Controversial labor, health bill clears House subcommittee

A controversial GOP spending bill with deep cuts to labor, health and education programs cleared an appropriations subcommittee on Wednesday by a 8 to 6 vote.

All subcommittee Democrats voted against the 2013 Labor, Health and Human Services appropriations bill, as did conservative Rep. Jeff Flake (R-Ariz.), who wanted deeper cuts.

The $150 billion bill cuts $6.3 billion from current levels of spending in the Labor, Health and Human Services and Education Departments and is part of Republican efforts to rein in government spending – an important message for the GOP on the campaign trail.

Democrats, on the other hand, plan to highlight the bill as the clearest example of the GOP balancing the budget by hurting the poor and protecting the wealthy from tax increases. 

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The legislation does not cut some of the most popular programs, shielding the GOP from some criticism. Head Start is increased as are college Pell Grants. The National Institutes of Health and community health centers are given the same funding as last year and the Centers for Disease Control and Prevention gets a bump up of $66 million. Veterans employment gets a slight increase.

But other areas are slashed. The bill ends President Obama’s signature Race to the Top education initiative and cuts millions from advanced appropriations for the Corporation for Public Broadcasting, which funds NPR and PBS. The agency that monitors child labor abroad is cut by 68 percent and the agency that distributes Social Security payments gets cut by $764 million. It also would cut funding for Planned Parenthood if the organization continued to provide abortions.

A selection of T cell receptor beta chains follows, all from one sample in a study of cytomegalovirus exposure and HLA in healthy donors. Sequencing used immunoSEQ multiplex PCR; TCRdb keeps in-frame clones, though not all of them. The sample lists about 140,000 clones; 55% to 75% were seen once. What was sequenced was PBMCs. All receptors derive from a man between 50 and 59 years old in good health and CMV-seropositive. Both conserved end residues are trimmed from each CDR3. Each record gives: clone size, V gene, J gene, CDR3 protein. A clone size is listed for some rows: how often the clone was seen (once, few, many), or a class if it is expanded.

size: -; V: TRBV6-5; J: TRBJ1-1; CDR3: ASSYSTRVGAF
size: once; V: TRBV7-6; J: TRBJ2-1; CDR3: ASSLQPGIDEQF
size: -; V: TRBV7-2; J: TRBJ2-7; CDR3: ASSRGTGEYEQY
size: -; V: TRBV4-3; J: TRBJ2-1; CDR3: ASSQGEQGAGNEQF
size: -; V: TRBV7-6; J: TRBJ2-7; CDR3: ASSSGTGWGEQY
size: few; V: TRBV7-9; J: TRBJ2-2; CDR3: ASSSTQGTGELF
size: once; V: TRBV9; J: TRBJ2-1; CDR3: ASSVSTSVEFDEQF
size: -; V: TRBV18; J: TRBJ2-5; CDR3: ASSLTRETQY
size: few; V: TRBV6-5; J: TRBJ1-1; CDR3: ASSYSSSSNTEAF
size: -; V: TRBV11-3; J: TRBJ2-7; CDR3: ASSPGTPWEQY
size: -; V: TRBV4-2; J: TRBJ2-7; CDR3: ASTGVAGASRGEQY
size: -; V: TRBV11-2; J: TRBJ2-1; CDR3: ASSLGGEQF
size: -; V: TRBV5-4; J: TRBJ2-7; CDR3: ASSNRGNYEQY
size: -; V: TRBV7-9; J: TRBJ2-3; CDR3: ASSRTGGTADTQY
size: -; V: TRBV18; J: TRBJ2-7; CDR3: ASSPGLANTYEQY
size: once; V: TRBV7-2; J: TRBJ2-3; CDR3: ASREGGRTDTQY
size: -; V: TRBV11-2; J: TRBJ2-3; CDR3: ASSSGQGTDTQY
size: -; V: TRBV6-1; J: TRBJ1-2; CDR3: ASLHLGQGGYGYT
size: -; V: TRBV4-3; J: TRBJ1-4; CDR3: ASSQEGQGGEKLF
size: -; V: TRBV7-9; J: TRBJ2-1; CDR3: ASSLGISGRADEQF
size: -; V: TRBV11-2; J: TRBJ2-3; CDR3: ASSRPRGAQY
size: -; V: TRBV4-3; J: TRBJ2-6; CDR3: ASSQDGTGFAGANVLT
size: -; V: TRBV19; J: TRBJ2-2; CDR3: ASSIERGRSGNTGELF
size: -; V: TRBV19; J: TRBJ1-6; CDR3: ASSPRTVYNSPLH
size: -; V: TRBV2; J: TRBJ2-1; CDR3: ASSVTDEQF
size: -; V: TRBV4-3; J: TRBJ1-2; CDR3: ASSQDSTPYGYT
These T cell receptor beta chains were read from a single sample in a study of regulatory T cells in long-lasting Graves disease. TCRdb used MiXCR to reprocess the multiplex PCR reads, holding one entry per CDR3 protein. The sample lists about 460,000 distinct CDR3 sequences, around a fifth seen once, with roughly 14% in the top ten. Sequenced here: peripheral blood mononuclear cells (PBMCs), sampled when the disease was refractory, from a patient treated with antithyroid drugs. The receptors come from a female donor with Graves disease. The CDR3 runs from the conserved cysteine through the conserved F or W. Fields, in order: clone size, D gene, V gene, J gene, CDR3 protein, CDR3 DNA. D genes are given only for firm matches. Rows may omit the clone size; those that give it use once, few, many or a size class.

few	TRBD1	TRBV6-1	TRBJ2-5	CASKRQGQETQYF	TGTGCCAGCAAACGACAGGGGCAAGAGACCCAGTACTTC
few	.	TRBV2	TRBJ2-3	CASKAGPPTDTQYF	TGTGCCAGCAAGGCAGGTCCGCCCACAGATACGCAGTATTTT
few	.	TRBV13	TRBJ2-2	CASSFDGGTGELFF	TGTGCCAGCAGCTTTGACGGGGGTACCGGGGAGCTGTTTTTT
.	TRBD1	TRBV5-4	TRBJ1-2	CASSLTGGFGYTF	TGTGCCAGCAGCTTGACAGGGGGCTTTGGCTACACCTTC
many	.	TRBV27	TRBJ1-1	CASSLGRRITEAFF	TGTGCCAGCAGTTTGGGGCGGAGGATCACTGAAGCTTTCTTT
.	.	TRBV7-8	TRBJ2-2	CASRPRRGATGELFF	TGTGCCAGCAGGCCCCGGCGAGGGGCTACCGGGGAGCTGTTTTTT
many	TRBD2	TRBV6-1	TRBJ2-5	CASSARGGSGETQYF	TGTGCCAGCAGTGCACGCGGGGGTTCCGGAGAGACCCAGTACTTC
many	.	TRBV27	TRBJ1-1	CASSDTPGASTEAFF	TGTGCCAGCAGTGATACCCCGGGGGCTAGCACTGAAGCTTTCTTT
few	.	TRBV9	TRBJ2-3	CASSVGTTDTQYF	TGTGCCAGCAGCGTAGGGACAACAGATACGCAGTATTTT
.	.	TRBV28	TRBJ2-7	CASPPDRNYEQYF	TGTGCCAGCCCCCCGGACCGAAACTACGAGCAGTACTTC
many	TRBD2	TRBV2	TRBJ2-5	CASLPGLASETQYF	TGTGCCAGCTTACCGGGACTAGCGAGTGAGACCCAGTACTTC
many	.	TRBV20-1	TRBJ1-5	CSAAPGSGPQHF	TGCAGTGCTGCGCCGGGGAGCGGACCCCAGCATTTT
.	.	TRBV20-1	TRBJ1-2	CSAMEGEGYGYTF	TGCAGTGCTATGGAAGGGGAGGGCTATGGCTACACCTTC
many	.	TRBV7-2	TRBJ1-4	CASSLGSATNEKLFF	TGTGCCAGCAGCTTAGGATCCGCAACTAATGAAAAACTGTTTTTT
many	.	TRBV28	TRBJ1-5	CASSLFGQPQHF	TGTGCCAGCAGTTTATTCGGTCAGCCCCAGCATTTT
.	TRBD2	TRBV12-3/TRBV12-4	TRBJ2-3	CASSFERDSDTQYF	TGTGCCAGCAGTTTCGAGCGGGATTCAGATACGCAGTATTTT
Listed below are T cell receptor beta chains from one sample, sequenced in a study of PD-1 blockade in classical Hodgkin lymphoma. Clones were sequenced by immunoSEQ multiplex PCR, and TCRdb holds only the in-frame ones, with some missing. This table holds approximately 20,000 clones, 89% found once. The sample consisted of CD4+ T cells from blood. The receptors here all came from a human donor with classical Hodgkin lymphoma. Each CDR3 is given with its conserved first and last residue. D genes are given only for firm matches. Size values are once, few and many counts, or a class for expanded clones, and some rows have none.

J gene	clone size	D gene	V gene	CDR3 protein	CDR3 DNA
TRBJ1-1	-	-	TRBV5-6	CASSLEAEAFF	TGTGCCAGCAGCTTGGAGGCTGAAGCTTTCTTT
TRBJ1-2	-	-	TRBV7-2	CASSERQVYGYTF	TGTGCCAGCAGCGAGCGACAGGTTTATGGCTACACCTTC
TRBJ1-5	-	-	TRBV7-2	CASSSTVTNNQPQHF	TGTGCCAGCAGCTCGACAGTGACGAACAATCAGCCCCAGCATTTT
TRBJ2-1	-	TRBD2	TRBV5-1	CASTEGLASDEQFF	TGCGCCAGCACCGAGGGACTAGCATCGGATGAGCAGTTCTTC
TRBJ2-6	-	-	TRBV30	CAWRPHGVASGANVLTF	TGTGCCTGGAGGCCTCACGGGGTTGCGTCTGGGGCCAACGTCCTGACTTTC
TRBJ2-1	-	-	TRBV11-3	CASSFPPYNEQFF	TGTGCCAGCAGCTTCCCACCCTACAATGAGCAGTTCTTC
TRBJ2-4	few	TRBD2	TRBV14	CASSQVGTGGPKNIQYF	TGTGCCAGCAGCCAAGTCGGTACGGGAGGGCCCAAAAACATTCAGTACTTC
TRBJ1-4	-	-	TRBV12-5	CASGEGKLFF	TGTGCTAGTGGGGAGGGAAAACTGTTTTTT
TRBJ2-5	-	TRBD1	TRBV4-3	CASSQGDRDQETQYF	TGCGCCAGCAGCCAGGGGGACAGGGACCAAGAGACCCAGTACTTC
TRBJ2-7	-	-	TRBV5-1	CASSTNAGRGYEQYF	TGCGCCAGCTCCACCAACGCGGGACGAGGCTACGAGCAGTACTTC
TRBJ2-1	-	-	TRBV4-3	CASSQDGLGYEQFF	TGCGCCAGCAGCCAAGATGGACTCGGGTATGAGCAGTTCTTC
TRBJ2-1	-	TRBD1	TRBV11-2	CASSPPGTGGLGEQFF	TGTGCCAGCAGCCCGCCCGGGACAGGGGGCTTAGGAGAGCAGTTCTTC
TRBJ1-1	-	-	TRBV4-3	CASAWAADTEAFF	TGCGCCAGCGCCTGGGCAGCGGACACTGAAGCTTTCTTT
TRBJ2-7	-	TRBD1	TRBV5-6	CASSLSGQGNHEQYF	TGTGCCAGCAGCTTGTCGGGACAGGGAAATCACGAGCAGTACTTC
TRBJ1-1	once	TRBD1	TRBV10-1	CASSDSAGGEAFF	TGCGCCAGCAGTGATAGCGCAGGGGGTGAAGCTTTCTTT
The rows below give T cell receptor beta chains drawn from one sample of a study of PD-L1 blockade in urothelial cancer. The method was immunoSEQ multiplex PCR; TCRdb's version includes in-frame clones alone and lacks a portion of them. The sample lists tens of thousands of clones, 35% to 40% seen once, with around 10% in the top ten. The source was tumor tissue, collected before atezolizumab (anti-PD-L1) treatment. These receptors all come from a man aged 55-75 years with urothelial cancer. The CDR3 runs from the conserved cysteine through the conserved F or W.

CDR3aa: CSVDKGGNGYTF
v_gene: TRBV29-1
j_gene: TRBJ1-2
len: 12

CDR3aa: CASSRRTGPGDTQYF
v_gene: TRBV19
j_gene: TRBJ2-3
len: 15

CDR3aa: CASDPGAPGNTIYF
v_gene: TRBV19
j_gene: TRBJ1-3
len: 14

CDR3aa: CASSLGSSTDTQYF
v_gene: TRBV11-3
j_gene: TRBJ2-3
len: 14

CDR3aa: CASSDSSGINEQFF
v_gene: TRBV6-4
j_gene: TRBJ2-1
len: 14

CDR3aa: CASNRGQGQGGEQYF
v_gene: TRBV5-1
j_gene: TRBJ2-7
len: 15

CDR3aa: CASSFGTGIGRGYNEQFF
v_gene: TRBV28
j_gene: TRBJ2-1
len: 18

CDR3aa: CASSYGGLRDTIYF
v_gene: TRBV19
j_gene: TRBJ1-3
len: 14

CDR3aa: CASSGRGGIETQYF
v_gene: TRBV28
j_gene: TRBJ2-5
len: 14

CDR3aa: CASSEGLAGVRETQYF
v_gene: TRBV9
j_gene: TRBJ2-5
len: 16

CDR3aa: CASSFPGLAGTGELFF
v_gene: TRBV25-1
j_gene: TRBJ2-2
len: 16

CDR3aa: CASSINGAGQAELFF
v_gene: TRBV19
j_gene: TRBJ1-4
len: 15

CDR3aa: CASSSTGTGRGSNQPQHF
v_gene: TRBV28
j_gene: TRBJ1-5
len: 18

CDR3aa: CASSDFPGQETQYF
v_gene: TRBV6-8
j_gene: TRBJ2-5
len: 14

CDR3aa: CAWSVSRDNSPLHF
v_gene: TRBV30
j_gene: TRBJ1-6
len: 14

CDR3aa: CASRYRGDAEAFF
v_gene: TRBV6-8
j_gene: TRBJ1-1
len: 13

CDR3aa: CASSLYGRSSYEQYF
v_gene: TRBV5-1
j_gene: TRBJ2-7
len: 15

Overall, the bill cuts the Department of Labor budget by $497 million, the Department of Health and Human Services by $1.3 billion and the Department of Education by $1.1 billion.

The bill also forbids Obama's healthcare law from being implemented and counts $8.6 billion in savings from that action.

Rep. Cynthia Lummis (R-Wyo.) and Flake, who is running for the Senate, argued that using the savings from not implementing the healthcare law to justify other spending was a “gimmick.”

Lummis offered an amendment that would dedicate all those savings to deficit reduction, forcing an additional 5.5 percent cut to all other programs in the bill.  

The total cuts in the bill would have reached $15 billion if the amendment had been adopted.

That amendment was defeated on a voice vote after subcommittee Chairman Denny Rehberg (R-Mont.), who is running as a centrist in a tight race for Sen. Jon Tester’s (D-Mont.) seat, argued against the deeper cut.  Lummis ultimately voted for the bill despite her criticisms.

Rehberg said the across-the-board cut would penalize smaller, efficient programs especially, and he was supported by Democrats in defeating the Lummis effort.

That was it for bipartisanship during the meeting, which ranked as one of the most divisive the House Appropriations Committee has held in this Congress.

Appropriations Chairman Hal Rogers (R-Ky.) and Ranking Member Norm Dicks (D-Wash.) put aside their long friendship amid the heated rhetoric and landed some blows.